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Memories in the Making

Featured Photo from Memories in the Making

A local arts program for those battling Alzheimer’s disease is uplifting and unforgettable

Sam Endelicato focused intently on the blank paper in front of him and tentatively moved his paintbrush across the page, leaving behind a trail of color. Sam’s daughter, Katie Souza, sat attentively by his side, offering words of encouragement as he attempted his first watercolor painting. The Winter Springs man and his daughter were newcomers to Memories in the Making (MIM), a free art program presented at two locations in our community by the Alzheimer’s Association.

The program is designed for people with early to middle stages of Alzheimer’s disease and other types of dementia. MIM programs are offered at the Maitland Public Library and One Senior Place in Altamonte Springs. According to the Alzheimer’s Association, more than five million Americans are living with the disease.

Sam, a former drummer, was diagnosed in May 2015 at the age of 62. Katie discovered the MIM program at One Senior Place while researching support groups for patients and their families.

“This is still very new for us,” says Katie, a Boston resident who was visiting her parents this summer. “I think it’s helpful to be with like-minded people in the same room, to know you’re not the only one.”

Pamela Levin, the art facilitator for the MIM programs in Maitland and Altamonte, is impressed with Sam’s newly-acquired art skills.

“Sam’s work has been gorgeous,” Pamela says. “He has progressed immensely from the first day in his comfort with the materials.”

Memories in the Making was launched in the 1980s in California and is now offered nationwide. The program debuted at the Maitland library in 2014 and at One Senior Place in 2015, says Julie Shatzer of the Central and North Florida Chapter of the Alzheimer’s Association.

“The ability to do art is one of the areas of the brain that is really retained, so people can continue to do art later into the disease process,” says Julie, the chapter’s vice president of programs.

At One Senior Place, Barbara Shearman worked a few seats down from Sam, putting finishing touches on a beach scene. The Longwood resident is a regular at the MIM sessions.

“I’ve always liked to paint,” Barbara says. “It’s a fun thing to do, and it makes you feel good. It makes you feel like you’re achieving something.”

Her bright blue clothes matched the ocean waves and sky in her painting. The serene beach scene reminded her of a home she and her husband had owned in St. Augustine. Another of her pieces, a painting of a little white church, sparked fond memories of Barbara’s hometown.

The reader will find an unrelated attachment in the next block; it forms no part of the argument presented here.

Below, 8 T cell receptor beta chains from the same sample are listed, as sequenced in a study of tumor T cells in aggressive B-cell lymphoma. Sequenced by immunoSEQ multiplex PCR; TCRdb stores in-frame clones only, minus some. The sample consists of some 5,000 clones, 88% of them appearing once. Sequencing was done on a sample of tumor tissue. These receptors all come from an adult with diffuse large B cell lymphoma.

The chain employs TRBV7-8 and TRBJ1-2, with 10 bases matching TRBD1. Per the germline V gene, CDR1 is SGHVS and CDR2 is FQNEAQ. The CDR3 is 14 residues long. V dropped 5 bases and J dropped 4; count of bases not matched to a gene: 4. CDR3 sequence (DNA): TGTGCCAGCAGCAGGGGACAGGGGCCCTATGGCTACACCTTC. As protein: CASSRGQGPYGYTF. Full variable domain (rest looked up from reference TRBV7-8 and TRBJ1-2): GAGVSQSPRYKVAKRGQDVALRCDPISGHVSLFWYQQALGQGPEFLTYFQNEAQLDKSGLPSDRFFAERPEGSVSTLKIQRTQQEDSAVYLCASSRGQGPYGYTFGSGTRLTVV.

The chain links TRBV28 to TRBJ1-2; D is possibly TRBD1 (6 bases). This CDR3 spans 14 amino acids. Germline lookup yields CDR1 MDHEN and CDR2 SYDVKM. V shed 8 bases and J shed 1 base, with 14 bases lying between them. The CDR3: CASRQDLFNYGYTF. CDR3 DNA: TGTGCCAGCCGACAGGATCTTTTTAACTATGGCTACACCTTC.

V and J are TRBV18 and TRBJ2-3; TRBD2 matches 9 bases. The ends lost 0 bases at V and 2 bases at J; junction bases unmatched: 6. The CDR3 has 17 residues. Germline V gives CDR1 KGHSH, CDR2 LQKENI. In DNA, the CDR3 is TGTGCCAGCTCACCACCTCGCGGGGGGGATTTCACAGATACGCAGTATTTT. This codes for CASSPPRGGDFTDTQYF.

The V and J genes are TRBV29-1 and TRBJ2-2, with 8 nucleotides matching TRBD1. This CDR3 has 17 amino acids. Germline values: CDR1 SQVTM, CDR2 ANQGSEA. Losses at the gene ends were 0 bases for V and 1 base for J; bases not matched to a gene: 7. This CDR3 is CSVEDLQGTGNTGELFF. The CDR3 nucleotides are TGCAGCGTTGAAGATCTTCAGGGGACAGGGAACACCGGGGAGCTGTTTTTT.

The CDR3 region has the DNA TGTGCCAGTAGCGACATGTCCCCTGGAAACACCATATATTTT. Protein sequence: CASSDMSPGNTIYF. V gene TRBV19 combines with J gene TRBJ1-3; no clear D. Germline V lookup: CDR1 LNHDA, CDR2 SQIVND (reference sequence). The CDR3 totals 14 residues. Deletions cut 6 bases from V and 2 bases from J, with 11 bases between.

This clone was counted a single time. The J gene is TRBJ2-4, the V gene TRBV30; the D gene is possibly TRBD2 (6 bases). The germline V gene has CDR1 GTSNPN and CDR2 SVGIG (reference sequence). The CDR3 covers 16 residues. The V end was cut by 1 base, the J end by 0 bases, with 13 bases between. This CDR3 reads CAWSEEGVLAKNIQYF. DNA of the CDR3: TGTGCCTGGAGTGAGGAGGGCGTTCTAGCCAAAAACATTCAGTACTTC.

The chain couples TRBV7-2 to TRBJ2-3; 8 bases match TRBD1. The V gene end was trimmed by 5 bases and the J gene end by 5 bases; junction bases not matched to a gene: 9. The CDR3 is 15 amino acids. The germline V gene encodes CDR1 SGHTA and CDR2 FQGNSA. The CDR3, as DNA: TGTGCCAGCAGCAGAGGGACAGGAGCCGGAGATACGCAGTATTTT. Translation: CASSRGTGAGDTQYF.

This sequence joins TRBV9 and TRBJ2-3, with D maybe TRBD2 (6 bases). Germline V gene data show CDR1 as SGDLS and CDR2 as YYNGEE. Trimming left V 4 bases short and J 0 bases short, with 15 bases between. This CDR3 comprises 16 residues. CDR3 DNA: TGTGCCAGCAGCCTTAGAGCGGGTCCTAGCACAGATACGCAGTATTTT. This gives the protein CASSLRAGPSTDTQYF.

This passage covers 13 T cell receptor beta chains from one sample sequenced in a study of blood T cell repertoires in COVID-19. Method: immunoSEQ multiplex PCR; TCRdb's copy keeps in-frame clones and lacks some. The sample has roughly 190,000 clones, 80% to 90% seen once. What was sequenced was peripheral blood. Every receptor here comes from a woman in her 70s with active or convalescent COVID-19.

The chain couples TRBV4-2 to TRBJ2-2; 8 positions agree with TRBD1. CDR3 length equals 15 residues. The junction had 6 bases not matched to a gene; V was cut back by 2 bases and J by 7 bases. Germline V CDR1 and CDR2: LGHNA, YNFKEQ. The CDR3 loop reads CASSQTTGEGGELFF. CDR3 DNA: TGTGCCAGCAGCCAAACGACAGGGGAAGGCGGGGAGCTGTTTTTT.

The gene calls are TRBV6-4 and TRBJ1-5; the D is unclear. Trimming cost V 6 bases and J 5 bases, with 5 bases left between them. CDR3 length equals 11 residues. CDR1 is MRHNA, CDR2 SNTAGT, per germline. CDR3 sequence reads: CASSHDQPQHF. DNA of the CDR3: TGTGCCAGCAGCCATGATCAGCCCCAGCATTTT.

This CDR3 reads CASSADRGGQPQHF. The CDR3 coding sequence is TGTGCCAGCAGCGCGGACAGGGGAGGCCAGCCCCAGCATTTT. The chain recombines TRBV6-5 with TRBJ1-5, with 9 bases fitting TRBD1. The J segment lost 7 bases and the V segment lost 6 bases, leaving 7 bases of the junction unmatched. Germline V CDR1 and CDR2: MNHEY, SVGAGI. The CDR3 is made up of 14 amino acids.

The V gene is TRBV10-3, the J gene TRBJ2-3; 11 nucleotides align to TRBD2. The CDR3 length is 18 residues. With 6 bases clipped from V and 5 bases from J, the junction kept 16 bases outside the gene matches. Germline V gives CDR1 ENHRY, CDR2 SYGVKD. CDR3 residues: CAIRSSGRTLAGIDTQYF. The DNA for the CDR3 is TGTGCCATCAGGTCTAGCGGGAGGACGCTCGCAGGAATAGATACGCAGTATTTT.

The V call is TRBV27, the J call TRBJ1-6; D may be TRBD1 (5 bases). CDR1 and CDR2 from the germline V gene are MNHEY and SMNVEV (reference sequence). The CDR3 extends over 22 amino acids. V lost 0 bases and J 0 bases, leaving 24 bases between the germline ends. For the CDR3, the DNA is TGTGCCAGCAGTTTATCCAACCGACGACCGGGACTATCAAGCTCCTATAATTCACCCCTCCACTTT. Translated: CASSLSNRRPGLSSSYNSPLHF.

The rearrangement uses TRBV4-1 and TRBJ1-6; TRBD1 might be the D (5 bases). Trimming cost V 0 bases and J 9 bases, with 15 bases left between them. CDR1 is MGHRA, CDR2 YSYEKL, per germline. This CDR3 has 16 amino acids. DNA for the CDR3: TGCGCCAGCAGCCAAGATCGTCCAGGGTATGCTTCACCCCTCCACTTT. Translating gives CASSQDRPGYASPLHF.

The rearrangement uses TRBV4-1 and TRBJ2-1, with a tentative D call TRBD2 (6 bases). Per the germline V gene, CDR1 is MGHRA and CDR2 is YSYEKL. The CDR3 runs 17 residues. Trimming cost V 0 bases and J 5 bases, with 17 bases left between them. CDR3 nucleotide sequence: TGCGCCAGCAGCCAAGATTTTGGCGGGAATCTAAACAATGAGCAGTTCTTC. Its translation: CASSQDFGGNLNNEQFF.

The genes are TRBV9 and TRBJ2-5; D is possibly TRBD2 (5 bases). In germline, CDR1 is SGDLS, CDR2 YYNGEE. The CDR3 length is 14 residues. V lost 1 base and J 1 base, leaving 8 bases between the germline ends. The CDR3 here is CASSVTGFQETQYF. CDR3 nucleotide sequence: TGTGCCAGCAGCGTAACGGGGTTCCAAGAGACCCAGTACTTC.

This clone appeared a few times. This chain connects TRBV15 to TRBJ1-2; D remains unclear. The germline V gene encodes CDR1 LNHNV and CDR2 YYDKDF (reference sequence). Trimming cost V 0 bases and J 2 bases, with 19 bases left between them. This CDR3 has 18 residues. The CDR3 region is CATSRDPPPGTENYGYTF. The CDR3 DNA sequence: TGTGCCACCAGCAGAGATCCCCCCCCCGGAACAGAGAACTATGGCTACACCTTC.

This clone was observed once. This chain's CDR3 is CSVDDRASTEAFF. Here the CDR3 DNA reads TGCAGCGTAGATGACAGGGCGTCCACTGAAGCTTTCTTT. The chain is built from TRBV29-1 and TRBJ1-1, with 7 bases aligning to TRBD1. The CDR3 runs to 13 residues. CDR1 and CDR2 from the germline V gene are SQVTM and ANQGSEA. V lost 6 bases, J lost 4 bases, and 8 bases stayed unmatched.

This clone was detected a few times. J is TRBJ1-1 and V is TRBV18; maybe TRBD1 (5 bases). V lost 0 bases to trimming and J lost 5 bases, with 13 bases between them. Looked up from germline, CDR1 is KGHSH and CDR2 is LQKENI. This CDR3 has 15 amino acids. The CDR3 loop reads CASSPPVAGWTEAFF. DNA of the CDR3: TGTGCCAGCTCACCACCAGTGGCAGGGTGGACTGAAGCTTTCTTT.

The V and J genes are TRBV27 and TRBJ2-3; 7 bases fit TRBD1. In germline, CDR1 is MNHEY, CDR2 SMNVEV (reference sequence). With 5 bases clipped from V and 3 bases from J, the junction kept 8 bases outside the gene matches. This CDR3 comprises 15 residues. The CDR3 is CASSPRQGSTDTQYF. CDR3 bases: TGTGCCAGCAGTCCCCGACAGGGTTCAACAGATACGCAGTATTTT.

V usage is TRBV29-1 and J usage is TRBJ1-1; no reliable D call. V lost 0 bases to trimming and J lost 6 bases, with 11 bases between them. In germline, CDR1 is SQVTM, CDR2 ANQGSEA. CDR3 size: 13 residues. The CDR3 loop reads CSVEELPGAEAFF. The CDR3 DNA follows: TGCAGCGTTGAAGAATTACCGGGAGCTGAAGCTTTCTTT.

“It looks like the church I went to in Cleburne, Texas,” she says. “I miss Cleburne. There’s just something about small towns, you know?”

At the Maitland Public Library, 68-year-old Michael Balson regularly attends the MIM sessions.

“I think the reason I like it is because everybody’s so enthusiastic here,” says Michael, who was diagnosed about nine years ago. “You never make a bad stroke.”

Indeed, Memories in the Making is about the creative process and self-expression, not the final product.

Michael, who lives in Oviedo with his wife, Julia, has produced a sizeable body of artwork during the past year-and-a-half.

“I’m waiting for that first million,” jokes Michael about the potential dollar value of his collection as he and his wife browsed through his painting portfolio.

Julia is grateful for the MIM program and what it brings to her husband’s quality of life.

“It kind of stimulates his brain, just the same as reading aloud,” she says. “I think Michael enjoys the tranquility and the people. It’s an avenue where we had not thought of going before.”

Pamela, an experienced art educator, is amazed and inspired by the work that is produced during the weekly MIM sessions. The program is a self-esteem booster for many men and women who have lost skills to the disease. Participants in MIM sessions find that they can learn something new after all, Pamela notes.

“They’re feeling successful because there’s no judgment here, there’s no right or wrong,” she says. “It’s a safe and positive atmosphere. Memories in the Making is, truly, living proof that a picture is worth a thousand words.”

To register for MIM programs in Maitland or Altamonte Springs, call the Alzheimer’s Association helpline at 800-272-3900. No art experience is needed, but space is limited.

Paintings by MIM artists throughout the Central and North Florida Chapter of the Alzheimer’s Association will be exhibited in October at the Maitland library, at 501 South Maitland Avenue. A majority of the art on display will be from participants in the Altamonte Springs and Maitland programs.

A reception with light refreshments will begin at 6:00 p.m. on Wednesday, October 12. Admission is free and open to the public. The artwork can also be viewed during regular library hours.


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